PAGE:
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Here's the scenario I anticipate: I have an app written in PHP which has a domain layer (complete with validators, etc). I want to use node.js for my web services for performance in high concurrency situations. If I create a command line interface for my php domain layer (see below), will this give me better performance than just using Apache? Is this even a good way to do this? I'm new to node.js and am trying to get my bearings. Node: The command line interface for the domain layer will return json encoded objects.

//Super simple example:
var http = require("http");
var exec = require('child_process').exec;

function onRequest(request, response) {
  exec("php domain-cli.php -model Users -method getById -id 32", function(error, stdout, stderr){
      response.writeHead(200, {"Content-Type": "application/json"});


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So you use nodejs as a webserver. Why not nginx then? PS: spawning a new process will take a lot of time (in comparison to apache, which already has children run) –  zerkms Jun 25 '12 at 5:19
if I need to make a database call from node.js, would it be better to use a native db lib instead of asynchronously calling something like above? I've never used nginx; I'm just trying to learn about node.js and the best way to so things with it –  orourkedd Jun 25 '12 at 5:22
Yes, a native db lib would be better. –  Wes Freeman Jun 25 '12 at 5:45

2 Answers 2

up vote 5 down vote accepted

will this give me better performance than just using Apache?

You would have to measure it to be sure, but I highly doubt it.

Node's performance benefits come because it is a select()-based server, so it eschews threading and blocking (with expensive context switches and CPU pipeline stalls) in favor of non-blocking IO (aka green threading). If you offload all the work to PHP, then you're basically just using Node as a front-end server -- at which point you should just use Apache, since mod_php will be doing almost exactly what you're doing. Only mod_php can do it better, because it can keep the PHP interpreter hot in memory, instead of having to spin up a new interpreter on every request like you're doing.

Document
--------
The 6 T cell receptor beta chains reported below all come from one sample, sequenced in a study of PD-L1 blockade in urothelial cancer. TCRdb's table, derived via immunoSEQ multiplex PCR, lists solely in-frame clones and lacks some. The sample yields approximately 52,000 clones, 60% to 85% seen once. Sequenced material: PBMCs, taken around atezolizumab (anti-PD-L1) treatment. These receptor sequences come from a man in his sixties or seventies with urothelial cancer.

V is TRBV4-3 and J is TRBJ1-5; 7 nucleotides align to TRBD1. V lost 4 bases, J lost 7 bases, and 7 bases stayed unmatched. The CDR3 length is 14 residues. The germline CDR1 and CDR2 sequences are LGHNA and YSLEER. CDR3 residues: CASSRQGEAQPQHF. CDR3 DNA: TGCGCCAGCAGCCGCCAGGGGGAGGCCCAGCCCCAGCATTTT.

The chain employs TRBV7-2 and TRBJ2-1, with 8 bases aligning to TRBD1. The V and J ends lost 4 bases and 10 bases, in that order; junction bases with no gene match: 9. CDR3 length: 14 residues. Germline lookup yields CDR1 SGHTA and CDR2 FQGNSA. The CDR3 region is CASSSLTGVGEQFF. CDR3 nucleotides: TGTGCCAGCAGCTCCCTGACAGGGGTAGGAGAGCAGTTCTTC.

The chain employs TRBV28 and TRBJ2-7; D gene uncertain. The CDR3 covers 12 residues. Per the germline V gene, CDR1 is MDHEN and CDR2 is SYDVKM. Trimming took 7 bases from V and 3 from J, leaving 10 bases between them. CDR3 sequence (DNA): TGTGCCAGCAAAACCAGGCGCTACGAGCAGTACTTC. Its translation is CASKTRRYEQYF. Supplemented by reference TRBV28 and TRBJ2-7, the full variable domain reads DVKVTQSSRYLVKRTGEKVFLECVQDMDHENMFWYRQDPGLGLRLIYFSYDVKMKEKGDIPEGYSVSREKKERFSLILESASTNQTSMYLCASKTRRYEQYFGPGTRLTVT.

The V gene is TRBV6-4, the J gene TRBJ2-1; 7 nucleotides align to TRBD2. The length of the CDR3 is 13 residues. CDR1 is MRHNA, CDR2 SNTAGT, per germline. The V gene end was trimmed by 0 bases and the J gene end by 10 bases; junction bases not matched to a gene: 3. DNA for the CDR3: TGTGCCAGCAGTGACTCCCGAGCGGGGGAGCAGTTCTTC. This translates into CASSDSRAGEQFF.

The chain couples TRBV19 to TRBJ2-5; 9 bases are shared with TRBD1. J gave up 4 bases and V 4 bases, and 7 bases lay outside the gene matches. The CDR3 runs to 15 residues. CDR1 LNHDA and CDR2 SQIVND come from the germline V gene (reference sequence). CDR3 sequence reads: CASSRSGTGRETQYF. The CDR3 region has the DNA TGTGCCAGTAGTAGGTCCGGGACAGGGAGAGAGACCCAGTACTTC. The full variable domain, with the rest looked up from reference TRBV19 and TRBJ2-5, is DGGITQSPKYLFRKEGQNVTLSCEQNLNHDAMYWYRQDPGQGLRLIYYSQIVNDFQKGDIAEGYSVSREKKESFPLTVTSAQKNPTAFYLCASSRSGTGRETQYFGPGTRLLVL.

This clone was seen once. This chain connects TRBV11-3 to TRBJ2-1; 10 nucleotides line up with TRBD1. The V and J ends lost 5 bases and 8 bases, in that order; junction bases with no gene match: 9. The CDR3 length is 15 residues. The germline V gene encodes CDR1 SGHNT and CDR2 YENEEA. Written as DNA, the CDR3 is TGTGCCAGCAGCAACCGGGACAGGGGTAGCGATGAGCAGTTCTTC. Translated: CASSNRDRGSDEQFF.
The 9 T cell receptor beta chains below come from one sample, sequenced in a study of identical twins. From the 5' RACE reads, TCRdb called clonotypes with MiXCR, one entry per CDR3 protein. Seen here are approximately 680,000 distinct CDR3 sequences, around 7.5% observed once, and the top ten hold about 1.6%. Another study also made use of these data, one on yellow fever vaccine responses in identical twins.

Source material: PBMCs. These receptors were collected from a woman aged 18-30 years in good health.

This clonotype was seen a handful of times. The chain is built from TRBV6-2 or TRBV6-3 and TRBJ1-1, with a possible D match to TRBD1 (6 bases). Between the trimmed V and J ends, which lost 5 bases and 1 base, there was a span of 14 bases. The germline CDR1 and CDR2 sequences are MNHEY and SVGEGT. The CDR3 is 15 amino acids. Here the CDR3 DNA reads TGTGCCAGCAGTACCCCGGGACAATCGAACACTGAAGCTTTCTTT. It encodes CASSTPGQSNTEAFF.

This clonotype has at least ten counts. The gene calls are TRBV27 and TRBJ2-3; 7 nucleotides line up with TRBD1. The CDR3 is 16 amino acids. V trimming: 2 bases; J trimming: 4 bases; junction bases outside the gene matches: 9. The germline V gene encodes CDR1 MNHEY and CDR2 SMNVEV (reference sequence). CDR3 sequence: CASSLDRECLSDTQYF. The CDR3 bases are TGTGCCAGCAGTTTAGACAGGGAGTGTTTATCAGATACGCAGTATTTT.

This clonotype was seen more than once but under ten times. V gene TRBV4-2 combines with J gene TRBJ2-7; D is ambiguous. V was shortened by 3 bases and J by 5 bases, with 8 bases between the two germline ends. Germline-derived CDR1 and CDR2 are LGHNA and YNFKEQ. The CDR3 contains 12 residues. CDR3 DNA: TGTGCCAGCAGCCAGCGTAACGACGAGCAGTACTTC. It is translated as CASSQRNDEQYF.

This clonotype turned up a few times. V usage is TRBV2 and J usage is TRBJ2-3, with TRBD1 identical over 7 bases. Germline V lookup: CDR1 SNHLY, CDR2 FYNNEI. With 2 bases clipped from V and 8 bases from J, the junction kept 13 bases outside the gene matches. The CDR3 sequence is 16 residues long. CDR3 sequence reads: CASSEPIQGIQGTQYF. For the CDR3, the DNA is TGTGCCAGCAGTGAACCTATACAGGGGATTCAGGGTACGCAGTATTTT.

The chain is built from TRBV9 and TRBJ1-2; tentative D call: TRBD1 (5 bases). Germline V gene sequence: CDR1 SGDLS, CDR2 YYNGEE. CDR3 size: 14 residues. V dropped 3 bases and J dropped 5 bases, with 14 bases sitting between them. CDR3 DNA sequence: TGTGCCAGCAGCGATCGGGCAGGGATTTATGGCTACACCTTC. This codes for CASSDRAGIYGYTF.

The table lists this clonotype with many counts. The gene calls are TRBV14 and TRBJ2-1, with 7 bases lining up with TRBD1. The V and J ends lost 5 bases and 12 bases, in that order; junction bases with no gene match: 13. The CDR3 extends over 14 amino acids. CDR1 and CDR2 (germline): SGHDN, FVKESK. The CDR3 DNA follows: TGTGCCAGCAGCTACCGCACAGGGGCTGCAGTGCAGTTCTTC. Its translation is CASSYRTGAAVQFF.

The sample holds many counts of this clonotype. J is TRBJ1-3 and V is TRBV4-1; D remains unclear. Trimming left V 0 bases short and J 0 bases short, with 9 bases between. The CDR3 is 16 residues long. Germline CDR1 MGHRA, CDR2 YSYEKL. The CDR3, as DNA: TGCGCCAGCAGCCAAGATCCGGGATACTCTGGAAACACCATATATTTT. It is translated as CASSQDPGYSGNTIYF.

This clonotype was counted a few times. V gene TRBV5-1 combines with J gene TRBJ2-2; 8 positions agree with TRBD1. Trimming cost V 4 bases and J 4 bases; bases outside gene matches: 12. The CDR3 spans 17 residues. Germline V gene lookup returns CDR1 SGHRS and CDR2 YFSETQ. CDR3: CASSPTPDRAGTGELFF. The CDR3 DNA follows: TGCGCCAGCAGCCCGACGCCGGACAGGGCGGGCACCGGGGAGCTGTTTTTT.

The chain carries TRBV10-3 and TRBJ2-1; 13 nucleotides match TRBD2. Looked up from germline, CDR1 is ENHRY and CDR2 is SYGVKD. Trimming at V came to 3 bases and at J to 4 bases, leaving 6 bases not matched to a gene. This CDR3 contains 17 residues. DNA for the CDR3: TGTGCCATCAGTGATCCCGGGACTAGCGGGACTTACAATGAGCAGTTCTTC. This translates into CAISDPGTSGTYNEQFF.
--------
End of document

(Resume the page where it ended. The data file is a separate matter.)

Is this even a good way to do this?

Essentially what you've done is reimplement CGI using Node. So I would say no -- if CGI is what you want, there are plenty of existing implementations out there!

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+1 for doing a bit better at explaining –  Sean Johnson Jun 25 '12 at 5:28
what does it mean to be a "select()-based server"? Thanks for the reply. –  orourkedd Jun 25 '12 at 5:30
@orourkedd: select() is a system call on POSIX systems that's used to poll a set of file or socket handles to see which ones are currently available for I/O. It's basically the main alternative to using threads for the purpose of interleaved I/O activity. You might want to ask a separate question about it, as I'm sure that other people can explain it much more thoroughly than I can. –  Daniel Pryden Jun 25 '12 at 5:41
it's actually epoll/kqueue/IOCP (linux/bsd/windows) based –  Andrey Sidorov Jun 25 '12 at 6:18
@DanielPryden "server implementing reactor pattern" :) en.wikipedia.org/wiki/Reactor_pattern –  Andrey Sidorov Jun 26 '12 at 3:45

Your code will be spawning a new process for php for every single client request. Not good! Web servers such as Apache generally have child processes that stay open to handle multiple client requests, so no new processes have to be spawned. PHP is also run as a module in these cases, so a process for it doesn't have to be created to execute a php script, it's already there in memory waiting.

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